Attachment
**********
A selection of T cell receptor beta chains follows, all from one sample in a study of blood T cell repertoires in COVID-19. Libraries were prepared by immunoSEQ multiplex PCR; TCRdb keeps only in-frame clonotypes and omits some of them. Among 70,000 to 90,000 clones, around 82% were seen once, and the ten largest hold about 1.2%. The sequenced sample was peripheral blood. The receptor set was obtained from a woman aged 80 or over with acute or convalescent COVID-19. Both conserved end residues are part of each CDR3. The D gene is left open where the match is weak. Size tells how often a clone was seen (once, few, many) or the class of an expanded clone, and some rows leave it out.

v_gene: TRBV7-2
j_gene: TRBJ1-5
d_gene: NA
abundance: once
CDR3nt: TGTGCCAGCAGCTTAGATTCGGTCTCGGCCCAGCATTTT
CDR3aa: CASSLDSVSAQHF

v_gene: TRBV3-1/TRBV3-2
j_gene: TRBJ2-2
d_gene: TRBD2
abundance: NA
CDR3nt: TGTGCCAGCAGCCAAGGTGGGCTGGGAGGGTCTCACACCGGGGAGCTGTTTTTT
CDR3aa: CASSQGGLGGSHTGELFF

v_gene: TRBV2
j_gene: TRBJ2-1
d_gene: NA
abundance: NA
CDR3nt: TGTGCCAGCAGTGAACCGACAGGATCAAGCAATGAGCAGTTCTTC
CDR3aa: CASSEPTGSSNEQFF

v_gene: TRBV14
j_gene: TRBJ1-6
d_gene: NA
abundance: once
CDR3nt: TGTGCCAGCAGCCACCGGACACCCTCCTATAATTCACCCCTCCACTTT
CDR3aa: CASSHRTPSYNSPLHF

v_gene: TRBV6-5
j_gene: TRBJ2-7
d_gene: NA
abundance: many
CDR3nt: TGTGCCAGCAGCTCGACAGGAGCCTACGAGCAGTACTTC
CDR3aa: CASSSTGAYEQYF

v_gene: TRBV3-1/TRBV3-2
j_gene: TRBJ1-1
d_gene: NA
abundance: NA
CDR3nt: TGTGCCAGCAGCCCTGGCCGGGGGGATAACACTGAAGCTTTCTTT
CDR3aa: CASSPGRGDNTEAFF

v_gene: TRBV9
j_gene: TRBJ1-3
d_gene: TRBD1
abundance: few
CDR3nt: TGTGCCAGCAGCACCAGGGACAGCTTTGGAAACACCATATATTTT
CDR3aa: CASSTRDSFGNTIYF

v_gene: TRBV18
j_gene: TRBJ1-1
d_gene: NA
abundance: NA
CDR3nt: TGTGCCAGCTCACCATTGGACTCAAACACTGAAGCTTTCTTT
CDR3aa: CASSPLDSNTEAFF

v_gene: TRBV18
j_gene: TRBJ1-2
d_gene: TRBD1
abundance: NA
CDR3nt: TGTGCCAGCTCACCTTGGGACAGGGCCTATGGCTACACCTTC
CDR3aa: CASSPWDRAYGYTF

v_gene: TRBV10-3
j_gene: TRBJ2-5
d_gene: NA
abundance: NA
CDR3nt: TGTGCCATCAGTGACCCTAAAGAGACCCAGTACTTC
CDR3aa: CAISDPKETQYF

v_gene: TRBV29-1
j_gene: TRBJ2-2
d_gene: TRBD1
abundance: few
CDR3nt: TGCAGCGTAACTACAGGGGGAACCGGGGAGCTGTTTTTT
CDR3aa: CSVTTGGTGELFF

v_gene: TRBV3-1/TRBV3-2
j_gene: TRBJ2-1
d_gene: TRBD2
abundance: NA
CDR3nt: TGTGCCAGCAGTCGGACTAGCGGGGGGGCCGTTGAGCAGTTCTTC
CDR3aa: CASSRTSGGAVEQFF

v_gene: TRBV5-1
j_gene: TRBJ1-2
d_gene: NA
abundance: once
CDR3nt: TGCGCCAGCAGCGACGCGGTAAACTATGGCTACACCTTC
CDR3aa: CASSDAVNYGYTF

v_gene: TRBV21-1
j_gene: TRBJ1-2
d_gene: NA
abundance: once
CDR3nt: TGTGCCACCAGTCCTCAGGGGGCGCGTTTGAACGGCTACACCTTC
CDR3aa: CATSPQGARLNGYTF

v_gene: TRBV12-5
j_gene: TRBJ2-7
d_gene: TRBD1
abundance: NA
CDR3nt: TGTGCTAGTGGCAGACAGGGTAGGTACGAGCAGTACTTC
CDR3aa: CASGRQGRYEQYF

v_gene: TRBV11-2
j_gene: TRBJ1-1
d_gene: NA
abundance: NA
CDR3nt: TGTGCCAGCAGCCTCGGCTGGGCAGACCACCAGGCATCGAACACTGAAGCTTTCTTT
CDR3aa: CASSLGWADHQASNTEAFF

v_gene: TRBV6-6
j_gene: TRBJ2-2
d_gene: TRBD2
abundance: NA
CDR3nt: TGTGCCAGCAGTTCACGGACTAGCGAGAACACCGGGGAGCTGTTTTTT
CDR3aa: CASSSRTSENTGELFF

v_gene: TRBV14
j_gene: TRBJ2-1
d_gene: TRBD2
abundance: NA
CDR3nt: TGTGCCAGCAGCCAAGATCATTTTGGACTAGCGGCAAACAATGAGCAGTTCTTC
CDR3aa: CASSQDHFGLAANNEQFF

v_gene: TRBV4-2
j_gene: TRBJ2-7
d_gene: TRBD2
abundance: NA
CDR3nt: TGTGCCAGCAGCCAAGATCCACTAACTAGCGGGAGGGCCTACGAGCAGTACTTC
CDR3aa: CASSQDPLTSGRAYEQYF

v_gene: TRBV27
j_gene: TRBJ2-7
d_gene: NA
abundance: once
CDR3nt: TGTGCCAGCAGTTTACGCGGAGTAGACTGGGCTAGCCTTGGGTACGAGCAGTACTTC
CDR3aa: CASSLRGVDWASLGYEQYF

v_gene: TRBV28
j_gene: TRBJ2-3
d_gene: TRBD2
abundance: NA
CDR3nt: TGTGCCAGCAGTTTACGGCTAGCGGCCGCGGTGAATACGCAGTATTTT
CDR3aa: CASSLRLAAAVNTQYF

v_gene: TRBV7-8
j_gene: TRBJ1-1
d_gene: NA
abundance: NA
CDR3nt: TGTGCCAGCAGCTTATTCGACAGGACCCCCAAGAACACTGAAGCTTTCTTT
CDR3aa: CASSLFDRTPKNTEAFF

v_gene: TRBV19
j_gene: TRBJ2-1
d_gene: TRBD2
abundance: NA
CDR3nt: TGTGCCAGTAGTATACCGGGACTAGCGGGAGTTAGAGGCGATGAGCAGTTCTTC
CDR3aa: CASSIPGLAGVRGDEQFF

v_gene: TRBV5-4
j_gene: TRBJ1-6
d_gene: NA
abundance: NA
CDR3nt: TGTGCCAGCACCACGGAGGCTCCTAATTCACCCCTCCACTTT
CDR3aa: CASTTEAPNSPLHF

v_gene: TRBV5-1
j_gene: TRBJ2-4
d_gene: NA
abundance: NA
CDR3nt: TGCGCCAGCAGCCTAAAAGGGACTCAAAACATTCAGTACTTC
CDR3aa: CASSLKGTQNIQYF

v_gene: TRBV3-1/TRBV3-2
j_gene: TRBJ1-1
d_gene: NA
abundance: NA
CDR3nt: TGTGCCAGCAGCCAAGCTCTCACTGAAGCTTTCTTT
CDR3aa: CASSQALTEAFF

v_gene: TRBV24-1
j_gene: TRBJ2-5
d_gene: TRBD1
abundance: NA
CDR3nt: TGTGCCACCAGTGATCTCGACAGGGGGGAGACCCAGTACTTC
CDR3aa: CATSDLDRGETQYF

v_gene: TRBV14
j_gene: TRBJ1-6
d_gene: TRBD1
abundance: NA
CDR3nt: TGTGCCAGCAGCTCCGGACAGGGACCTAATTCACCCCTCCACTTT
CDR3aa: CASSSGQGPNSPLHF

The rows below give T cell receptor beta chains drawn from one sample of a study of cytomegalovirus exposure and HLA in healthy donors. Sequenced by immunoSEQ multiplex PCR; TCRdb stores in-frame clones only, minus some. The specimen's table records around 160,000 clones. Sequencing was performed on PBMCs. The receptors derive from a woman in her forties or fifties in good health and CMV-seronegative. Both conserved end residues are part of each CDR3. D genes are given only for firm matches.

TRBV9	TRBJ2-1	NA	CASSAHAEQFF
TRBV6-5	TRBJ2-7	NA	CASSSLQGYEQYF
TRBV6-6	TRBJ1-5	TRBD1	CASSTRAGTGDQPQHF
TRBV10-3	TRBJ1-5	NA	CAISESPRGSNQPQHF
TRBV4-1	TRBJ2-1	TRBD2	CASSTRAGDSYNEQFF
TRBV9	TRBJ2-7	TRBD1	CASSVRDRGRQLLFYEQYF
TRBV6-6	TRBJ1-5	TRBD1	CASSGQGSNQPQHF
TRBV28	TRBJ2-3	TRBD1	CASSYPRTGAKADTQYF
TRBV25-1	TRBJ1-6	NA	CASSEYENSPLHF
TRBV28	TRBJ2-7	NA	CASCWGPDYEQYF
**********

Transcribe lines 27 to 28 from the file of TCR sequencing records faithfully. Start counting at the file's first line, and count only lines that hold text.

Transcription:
j_gene: TRBJ2-7
d_gene: NA